Shank 2 review: The thousand cuts

Game Info
Platform PS3, Win, 360
Publisher Electronic Arts
Developer Klei Entertainment
Release Date 2012-02-07

Klei dug itself a bit of a hole with the first Shank, a hole that Shank 2 is starting from. While the debut delivered one of the most distinctive, striking presentations in a modern game, the play couldn't make the cut. Klei built a strong combo system and some interesting offensive tools, but the level design and boss encounters stumbled again and again, leading to a game that wasn't nearly as fun to play as it was to look at.

When Shank 2 was revealed, promises were made anew of a retooled control system and all the "more" a sequel could ask for. While Shank 2 is a more responsive killer this time and there's more game to go around, it adds as many issues as it solves, and can't seem to fill in all the old gaps.

WHAT THE HELL IS HIS RIGHT HAND SHOOTING AT?
Shank2screen7

Shank 2 still looks great. The animation and art are fluid and sharp, respectively. There's some great color usage and an overall cohesiveness to Shank 2's presentation that makes every scene look like it was drawn and painted just to exist at that moment. The variety of environments has been bumped up considerably from Shank the first, leading to the sort of world-tour sensibility of classic side-scrolling action titles from the 80s and 90s. While there's not much in the way of enemy variety - or maybe it's just that you kill so many of each type, they all seem ubiquitous - Shank 2 delivers the eye-candy you'd expect, save for when Klei is plucking the sweet stuff away before you can take a bite.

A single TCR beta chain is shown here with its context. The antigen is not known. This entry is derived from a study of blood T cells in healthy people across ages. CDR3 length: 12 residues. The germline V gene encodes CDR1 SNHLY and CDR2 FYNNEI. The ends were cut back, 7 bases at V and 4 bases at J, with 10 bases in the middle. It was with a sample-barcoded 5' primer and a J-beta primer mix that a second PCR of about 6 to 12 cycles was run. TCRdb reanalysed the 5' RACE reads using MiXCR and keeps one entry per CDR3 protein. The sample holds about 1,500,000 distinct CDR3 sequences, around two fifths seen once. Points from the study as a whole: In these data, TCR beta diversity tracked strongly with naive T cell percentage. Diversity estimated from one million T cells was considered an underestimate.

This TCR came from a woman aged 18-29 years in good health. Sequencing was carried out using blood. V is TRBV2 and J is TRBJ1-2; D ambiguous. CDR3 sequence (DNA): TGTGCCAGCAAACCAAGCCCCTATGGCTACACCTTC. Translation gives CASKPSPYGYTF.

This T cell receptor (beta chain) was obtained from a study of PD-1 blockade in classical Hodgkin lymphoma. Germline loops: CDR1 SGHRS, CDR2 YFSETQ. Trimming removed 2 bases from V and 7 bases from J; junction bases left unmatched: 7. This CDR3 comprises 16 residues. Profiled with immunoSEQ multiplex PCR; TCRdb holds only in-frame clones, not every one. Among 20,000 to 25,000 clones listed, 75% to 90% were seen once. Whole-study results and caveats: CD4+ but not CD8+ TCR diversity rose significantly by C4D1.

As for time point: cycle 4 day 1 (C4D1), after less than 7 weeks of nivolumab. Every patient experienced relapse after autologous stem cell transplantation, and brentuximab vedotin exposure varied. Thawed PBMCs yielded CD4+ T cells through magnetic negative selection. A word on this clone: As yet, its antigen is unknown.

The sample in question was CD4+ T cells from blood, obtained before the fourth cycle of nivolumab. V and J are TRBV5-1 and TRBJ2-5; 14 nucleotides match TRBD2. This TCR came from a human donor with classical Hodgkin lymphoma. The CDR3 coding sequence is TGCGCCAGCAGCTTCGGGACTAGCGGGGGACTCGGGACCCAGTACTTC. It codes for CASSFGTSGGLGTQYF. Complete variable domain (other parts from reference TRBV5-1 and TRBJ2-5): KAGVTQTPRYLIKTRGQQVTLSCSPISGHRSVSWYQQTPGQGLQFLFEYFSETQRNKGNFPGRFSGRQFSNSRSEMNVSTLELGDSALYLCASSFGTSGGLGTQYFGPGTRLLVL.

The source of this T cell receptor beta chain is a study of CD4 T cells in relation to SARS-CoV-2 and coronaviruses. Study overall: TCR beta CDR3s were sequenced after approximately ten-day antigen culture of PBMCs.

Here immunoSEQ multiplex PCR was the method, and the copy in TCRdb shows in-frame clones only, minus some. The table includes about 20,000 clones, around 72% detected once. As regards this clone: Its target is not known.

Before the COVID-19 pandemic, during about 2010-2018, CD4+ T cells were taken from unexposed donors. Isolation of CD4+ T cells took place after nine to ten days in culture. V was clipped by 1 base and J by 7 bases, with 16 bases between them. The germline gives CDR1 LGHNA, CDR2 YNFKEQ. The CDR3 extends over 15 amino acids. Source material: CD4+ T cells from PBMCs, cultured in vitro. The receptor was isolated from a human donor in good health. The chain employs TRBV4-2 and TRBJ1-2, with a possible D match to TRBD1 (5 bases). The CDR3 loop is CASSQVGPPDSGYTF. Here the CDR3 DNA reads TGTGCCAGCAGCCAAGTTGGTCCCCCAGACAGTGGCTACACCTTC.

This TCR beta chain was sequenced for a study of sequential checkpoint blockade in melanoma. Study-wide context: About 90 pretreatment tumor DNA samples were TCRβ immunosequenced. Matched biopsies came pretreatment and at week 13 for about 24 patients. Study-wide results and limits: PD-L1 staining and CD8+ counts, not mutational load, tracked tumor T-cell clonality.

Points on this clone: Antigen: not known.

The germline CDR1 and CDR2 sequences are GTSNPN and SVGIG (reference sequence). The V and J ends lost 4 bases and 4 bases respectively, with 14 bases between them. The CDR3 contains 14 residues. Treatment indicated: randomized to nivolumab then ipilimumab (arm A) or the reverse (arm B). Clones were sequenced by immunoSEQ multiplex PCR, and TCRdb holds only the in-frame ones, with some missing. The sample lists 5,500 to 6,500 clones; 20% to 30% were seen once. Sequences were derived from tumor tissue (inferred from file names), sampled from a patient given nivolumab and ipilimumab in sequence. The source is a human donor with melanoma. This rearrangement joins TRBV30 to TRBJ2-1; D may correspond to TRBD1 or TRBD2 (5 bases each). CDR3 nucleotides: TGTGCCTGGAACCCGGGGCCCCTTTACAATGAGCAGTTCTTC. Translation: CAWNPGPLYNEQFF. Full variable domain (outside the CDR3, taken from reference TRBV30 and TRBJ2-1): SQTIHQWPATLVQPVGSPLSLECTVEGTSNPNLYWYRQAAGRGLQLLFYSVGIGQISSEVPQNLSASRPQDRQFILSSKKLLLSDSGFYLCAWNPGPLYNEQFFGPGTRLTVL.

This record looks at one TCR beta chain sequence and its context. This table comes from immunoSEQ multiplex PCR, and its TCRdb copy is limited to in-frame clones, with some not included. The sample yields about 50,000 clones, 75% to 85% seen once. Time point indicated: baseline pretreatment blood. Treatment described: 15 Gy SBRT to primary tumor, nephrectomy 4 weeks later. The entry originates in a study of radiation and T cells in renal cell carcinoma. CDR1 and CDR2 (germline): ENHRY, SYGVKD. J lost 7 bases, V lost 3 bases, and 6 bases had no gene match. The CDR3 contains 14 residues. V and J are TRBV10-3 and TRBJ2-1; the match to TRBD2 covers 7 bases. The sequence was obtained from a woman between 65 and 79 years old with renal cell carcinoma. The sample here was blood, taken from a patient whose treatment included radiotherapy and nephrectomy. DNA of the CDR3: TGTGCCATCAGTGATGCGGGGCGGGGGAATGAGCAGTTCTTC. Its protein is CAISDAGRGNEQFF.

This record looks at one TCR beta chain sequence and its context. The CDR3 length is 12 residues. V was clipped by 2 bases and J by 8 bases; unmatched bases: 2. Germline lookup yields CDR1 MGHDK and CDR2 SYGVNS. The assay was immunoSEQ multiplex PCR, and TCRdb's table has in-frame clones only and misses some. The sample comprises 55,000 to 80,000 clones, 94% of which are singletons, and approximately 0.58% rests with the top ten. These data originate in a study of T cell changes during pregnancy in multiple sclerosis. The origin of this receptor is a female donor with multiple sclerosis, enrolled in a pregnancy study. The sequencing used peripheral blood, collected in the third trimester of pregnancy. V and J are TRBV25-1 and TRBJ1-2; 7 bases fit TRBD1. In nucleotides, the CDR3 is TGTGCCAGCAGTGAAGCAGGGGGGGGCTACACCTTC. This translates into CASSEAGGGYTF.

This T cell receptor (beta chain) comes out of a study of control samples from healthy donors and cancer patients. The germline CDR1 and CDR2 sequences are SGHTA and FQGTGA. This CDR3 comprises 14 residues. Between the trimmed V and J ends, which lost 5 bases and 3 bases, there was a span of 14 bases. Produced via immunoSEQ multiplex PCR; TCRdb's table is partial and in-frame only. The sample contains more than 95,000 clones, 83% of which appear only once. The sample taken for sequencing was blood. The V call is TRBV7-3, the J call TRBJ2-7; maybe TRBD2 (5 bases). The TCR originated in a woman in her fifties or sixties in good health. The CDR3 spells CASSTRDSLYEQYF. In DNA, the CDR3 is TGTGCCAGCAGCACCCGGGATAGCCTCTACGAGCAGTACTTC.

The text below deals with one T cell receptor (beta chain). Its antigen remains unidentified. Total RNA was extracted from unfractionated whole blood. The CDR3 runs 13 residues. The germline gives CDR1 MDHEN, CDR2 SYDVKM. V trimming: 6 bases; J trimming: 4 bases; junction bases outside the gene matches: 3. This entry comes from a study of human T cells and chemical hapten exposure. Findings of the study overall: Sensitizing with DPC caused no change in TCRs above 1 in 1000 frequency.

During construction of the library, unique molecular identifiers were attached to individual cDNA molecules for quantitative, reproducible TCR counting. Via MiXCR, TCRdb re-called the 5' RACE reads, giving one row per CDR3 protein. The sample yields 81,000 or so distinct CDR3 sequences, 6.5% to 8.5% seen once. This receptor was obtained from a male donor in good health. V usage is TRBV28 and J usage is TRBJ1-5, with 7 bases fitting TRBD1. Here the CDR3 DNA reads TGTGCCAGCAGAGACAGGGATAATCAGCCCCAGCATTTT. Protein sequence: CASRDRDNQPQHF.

Shank 2's problems start off right away as it drip feeds snippets of gameplay before yanking away control to focus on... some guys, doing some things, right in front of you. Or maybe you'll be treated to the thrilling exploits of some half-naked femme fatales just... you know, standing around. These in-game vignettes are there to establish a mood or a tone, perhaps, because they certainly don't do anything to elaborate on the story. What they're best at is interrupting the oh-so-fragile flow of movement and mayhem that Shank 2 seems to want to maintain, and the constant start and stop halts momentum just as it starts to build.